So, here we go again. Another airport has been given the green light for expansion. Bristol airport, after four long years of asking, will finally be able to increase its capacity from 10 million to 12 million passengers a year.
It’s a curious move for a government that still holds the COP26 presidency and professes to be a climate leader. No matter how much the industry promises ‘green’ aviation, more passengers equals more emissions, and rising emissions is exactly what we don’t need in a climate emergency.
The Bristol path to approval was a long and sometimes dramatic one, with back-and-forthing, protests, high-profile opposition, appeals, and victories on both sides. Airport expansions no longer go through on the nod.
For the campaigners who tirelessly fought the expansion, today is a day of frustration and anger. The decision blatantly disregards our fragile climate situation, given that expansion will increase airport noise and emissions, and increase road traffic on the already creaking access roads (with no rail link, most people accessing Bristol airport do so by car). And it’s a slap in the face for local democracy, after North Somerset council refused the expansion in early 2020, stating that the impact on the environment outweighed the narrower benefits of growing passenger numbers.
An extra sting in the tail is that Bristol airport is owned by the Ontario Teachers’ Pension Plan – a company based over 3,000 miles away. Young protestors speaking out against the expansion previously sent a video to the OTPP begging them not to threaten local Green Belt land for the sake of their own pockets.
Airport expansion simply doesn’t make sense. You can’t reach net zero and at the same time increase the number of planes in the air. The government’s own advisor body, the Committee on Climate Change, recognises this, saying that the absolute upper limit for growth should be 25 per cent in order to stay within its net zero scenarios. Yet taking into account the 21 UK airports that have expansion plans in the pipeline, you’re looking at adding around 60 per cent to pre-pandemic capacity. Expand one and you make it more difficult to refuse expansion at any. In the end, this isn’t just about Bristol.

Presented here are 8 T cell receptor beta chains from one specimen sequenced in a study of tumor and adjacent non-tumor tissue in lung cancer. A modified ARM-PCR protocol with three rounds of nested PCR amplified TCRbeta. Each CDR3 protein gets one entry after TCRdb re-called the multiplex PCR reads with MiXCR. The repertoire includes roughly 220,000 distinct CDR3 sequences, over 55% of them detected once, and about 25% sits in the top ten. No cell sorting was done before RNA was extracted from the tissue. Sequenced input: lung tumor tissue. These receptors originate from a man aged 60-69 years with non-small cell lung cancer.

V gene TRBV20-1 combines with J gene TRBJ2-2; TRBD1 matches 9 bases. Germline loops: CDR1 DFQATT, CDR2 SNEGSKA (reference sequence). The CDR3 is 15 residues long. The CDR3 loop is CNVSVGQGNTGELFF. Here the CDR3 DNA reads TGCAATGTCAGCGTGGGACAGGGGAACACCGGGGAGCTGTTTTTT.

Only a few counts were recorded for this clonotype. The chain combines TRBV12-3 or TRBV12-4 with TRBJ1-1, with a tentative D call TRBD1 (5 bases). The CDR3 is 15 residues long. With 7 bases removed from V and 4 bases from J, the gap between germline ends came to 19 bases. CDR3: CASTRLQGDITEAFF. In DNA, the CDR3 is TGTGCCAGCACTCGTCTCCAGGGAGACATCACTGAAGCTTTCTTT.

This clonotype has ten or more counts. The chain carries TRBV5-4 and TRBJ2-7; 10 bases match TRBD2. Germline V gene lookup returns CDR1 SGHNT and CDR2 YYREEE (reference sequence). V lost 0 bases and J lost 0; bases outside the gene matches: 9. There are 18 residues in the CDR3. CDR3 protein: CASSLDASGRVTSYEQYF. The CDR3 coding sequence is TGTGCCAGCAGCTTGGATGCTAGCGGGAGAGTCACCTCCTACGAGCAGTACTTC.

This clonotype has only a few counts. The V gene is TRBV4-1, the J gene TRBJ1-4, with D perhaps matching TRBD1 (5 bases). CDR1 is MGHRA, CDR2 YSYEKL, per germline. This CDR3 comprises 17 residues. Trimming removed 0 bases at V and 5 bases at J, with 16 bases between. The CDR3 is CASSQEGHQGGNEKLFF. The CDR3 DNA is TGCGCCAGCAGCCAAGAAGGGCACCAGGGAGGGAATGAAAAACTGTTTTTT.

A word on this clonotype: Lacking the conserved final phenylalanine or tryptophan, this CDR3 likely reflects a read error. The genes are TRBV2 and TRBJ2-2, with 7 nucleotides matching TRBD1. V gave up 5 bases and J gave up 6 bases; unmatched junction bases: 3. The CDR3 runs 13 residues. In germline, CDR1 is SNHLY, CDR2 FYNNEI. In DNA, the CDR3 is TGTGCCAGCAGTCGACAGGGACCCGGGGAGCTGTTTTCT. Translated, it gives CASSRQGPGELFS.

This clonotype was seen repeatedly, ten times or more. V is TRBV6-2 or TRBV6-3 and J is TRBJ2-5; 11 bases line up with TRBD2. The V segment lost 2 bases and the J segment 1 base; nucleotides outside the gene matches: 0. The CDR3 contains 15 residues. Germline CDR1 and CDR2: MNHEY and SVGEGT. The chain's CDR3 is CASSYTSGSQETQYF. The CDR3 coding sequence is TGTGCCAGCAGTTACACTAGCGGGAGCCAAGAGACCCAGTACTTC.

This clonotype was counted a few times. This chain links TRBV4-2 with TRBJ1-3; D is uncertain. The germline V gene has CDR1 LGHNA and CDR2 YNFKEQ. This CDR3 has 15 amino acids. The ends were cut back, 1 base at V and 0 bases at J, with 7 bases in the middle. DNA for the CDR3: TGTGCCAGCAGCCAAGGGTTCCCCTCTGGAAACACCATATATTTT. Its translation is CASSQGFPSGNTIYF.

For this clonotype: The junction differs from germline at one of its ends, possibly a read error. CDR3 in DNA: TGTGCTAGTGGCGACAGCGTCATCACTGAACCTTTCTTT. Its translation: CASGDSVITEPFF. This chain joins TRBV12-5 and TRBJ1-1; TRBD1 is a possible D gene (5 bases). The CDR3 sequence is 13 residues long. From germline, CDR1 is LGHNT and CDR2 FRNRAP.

Take Leeds Bradford for example. If allowed to expand from four million passengers to seven million, by 2030 the climate impact of flights to and from the airport alone would be twice the target emissions for the whole of Leeds.
Back to Bristol, and among the arguments put forward by the Planning Inspectorate were that “new routes will remove some of the eight million car journeys from the south-west to London airports that were made each year before the pandemic.”
Trying to claim that airport expansion is a positive move for the climate by removing a few road journeys is a low blow. Airports don’t meet existing demand, they drive new demand, and this expansion will mean more passengers, more routes, more destinations, more flights, more emissions. It could even lead to more car journeys if passengers are tempted by routes that aren’t offered at other regional airports. Air travel is the highest-carbon form of transport there is. There is nothing positive about more planes in the sky from a climate point of view.
The world seems to be finally waking to the reality of the climate crisis, which makes it that much more ludicrous that decisions like this are taken. We say we understand the urgency, but our actions say otherwise. We are miles from where we need to be in what is fast becoming a desperate situation.
Airport expansion has no place in a climate emergency. While the benefits might be felt by a few, we will all, ultimately, pay the price.
Anna Hughes is an author, environmental campaigner and founder of the Flight Free UK campaign, which encourages travellers to pledge to give up flying for a year. Click here to find out more and take the pledge.